Linda Chavez
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"When you spread the wealth around, it's good for everybody," Barack Obama explained to Joe Wurzelbacher in Ohio earlier this week. But Joe the Plumber, as he has become known thanks to Wednesday night's presidential debate where his name was invoked no fewer than a half dozen times by both candidates, isn't buying it. And Wurzelbacher is right to be skeptical.

In an interview with CBS' Katie Couric after the debate, Wurzelbacher said he was worried that Obama would be the one deciding who was wealthy and, therefore, should be taxed more. Obama says only those earning more than $250,000 will see their taxes go up. But Wurzelbacher worries, "When's he going to decide that $100,000 is too much, you know? I mean, you're on a slippery slope here."

Wurzelbacher's fears are well founded. Obama was unable to name a single significant program that he would scale back when asked by debate moderate Bob Schieffer to do so. Obama will have to come up with the money to pay for some trillion dollars in new spending in his first term -- including what he calls a "tax cut" but which will really be a check from those who do pay taxes to low-income Americans who already don't pay any federal income taxes.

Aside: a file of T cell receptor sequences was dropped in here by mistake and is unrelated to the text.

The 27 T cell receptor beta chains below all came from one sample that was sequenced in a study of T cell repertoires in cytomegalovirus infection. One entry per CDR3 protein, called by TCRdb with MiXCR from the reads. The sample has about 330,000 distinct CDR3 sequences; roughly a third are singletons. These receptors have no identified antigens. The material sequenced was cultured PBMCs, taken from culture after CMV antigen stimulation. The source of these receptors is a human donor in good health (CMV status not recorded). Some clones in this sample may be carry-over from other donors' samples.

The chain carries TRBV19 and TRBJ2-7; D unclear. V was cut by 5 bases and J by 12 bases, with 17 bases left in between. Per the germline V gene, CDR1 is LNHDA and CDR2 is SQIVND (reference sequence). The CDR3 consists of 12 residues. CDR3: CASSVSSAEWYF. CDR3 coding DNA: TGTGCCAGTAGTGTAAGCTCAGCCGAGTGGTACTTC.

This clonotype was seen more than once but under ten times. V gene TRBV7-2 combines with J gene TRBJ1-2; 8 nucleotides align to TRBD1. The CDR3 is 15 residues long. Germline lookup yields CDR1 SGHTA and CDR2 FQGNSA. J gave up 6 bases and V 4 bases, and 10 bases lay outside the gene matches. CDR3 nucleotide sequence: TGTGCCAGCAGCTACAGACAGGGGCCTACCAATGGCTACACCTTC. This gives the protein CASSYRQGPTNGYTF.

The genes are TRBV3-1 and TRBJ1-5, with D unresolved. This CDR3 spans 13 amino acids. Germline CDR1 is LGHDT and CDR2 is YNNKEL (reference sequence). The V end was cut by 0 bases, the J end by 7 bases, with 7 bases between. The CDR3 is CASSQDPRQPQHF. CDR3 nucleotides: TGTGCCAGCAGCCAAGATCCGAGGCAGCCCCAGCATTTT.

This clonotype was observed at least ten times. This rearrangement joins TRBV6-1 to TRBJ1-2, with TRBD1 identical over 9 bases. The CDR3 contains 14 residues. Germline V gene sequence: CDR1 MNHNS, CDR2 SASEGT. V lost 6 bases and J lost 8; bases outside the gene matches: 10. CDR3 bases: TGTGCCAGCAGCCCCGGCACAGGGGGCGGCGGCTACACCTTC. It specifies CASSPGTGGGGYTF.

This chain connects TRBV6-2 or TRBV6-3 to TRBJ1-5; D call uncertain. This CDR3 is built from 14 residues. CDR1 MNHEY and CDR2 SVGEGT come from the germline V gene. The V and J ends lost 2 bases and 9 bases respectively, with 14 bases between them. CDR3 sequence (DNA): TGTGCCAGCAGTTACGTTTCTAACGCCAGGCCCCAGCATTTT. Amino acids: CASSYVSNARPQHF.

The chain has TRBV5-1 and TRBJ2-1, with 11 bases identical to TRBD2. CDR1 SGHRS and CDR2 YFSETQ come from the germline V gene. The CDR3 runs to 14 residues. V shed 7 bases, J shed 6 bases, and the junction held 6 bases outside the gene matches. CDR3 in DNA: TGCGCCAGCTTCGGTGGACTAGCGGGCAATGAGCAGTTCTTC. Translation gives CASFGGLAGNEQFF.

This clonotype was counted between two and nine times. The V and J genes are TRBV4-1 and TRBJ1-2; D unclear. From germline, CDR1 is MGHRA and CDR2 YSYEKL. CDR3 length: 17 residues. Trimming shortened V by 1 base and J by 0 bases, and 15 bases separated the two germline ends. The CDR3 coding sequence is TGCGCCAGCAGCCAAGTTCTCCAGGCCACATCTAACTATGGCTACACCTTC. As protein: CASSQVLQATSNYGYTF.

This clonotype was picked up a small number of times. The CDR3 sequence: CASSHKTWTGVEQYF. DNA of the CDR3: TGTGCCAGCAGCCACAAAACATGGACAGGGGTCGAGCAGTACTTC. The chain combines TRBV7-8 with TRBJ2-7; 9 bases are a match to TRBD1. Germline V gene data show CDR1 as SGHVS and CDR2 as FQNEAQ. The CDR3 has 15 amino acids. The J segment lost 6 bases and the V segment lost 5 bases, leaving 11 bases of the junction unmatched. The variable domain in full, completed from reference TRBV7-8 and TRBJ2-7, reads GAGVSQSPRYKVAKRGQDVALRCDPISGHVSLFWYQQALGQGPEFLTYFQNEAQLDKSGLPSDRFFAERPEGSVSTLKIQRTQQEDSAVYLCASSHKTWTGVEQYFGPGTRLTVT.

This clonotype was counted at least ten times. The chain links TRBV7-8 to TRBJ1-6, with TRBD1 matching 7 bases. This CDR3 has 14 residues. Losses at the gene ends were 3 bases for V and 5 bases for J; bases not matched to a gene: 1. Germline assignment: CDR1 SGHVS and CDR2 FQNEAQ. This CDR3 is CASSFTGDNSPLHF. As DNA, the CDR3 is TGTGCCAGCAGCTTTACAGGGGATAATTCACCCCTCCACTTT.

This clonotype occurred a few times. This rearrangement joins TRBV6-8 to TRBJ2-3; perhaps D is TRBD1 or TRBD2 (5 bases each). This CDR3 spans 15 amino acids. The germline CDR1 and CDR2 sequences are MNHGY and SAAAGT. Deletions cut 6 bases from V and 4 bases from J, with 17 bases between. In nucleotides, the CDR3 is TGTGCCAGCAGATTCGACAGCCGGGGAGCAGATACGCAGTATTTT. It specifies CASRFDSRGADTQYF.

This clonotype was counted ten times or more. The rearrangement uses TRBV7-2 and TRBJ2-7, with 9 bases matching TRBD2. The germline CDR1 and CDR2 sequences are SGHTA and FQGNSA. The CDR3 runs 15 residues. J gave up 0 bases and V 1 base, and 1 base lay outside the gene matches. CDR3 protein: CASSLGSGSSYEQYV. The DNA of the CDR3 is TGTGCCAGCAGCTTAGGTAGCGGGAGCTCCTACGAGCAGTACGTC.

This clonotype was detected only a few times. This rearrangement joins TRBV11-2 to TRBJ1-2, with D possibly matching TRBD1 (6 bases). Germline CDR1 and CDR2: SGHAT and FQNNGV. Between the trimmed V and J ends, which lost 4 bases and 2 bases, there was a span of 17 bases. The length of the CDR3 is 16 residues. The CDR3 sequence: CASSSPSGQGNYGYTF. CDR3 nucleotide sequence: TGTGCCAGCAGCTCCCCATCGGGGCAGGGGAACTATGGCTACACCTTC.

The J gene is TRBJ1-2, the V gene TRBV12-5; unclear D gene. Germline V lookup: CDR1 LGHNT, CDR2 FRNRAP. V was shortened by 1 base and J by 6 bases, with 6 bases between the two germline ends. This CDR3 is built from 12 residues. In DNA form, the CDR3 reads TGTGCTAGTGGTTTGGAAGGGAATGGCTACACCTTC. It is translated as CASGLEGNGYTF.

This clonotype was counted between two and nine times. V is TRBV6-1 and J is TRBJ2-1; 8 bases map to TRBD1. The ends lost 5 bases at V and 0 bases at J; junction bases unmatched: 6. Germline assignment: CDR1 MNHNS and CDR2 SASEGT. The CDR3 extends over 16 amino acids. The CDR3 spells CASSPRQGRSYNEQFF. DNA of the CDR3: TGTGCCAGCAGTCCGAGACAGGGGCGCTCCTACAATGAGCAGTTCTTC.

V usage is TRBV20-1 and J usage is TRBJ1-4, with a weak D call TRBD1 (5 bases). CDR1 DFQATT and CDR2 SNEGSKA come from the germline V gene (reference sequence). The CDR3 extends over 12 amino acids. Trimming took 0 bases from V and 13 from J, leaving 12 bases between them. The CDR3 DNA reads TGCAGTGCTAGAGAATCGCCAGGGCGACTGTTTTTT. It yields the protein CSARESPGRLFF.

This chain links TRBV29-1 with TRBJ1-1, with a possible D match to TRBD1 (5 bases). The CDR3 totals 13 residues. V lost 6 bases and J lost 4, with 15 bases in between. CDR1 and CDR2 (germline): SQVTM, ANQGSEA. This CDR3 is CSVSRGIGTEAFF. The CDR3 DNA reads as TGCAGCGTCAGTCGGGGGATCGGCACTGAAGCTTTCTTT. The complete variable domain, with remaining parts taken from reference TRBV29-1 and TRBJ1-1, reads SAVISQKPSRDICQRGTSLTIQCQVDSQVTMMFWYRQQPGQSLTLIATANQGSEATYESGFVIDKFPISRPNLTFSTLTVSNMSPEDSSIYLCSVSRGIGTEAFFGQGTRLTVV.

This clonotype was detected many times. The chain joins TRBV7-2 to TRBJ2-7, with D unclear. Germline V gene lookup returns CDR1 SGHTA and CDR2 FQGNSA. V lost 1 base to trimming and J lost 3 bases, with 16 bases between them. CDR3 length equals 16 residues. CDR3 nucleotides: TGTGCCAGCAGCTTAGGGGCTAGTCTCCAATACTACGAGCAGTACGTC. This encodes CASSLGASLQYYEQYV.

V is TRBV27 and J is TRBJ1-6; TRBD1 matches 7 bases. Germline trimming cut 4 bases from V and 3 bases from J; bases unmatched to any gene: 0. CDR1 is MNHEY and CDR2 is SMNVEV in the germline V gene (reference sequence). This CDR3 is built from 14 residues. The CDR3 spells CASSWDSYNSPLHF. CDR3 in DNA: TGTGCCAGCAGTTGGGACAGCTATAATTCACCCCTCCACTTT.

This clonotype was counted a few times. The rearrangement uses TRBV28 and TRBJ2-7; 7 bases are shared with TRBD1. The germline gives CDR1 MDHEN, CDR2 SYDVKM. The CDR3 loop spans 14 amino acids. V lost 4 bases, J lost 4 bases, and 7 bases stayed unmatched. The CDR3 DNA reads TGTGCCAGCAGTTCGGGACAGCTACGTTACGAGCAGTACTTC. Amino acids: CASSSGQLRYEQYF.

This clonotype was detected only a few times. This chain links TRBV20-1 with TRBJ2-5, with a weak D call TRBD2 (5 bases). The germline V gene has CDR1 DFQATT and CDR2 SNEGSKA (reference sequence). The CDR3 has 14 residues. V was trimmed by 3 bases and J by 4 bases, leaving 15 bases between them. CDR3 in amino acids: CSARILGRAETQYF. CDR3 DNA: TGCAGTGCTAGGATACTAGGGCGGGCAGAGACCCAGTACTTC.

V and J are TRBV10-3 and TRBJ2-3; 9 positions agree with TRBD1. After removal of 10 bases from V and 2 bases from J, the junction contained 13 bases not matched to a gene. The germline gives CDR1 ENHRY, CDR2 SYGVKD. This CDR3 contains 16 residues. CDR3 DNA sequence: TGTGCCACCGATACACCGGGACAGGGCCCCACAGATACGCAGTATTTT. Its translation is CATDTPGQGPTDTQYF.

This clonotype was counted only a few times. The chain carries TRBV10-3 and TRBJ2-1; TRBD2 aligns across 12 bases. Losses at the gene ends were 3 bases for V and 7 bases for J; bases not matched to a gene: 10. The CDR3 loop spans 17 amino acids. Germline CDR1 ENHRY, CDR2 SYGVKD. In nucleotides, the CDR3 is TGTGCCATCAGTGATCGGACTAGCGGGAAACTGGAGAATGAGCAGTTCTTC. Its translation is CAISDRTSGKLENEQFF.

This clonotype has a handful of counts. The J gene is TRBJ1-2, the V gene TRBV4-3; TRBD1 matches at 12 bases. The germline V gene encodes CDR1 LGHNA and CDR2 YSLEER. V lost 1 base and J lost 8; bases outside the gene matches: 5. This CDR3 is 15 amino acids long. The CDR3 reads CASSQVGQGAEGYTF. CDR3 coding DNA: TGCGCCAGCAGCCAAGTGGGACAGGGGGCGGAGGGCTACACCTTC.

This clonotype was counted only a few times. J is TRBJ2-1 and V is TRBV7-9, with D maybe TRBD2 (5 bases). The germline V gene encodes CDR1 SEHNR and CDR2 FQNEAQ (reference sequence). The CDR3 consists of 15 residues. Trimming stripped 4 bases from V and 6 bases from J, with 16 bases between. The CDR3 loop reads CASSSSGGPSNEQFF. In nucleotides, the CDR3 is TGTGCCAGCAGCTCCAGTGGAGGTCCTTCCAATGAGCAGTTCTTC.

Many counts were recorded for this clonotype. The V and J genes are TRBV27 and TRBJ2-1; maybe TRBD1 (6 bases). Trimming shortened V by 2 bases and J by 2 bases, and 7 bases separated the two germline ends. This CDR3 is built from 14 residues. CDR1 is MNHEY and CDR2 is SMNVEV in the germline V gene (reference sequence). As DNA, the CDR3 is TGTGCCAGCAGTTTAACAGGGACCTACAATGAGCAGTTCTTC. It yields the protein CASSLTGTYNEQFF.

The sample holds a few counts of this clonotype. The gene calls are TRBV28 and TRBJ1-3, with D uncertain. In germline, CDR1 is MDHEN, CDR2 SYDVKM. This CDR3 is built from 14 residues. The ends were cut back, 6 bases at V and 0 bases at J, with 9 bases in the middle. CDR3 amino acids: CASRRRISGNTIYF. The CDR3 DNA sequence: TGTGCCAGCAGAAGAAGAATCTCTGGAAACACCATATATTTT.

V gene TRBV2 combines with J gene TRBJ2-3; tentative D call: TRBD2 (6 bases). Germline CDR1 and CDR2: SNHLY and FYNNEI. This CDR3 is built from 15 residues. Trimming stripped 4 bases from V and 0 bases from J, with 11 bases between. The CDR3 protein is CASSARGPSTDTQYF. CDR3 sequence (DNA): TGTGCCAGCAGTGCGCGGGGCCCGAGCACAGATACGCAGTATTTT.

The wealthy already pay a hugely disproportionate share of all federal income taxes. According to an analysis by the non-partisan Tax Foundation using the latest IRS figures (for 2006), taxpayers with an adjusted gross income (AGI) of $153,542 and above made up the nation's top 5 percent of earners. But this top 5 percent paid nearly 60 percent of all the income taxes collected in 2006, while earning about 37 percent of AGI. For all the talk of middle-income earners paying most of the taxes, the facts suggest otherwise. Those in the 26-50 percentiles of AGI pay about 11 percent of taxes and earn 19 percent of income.

So when Barack Obama says he wants to "spread the wealth around," what he's really talking about is redistributing wealth through the tax system by forcing higher income earners not only to pay a disproportionate share of taxes but to fund cash transfers to those earning less. Sen. Obama's proposed tax plan includes provisions for what he calls refundable "tax credits" for low-income Americans, many of whom don't pay any federal income taxes. In other words, those who already pay no taxes would be sent a government check equal to the "credits" in Obama's plan, including 6.2 percent of income of those earning up to $8,100 and a refundable "credit" of 10 percent of mortgage interest paid by those who don't itemize.

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Linda Chavez

Linda Chavez is chairman of the Center for Equal Opportunity and author of Betrayal: How Union Bosses Shake Down Their Members and Corrupt American Politics .

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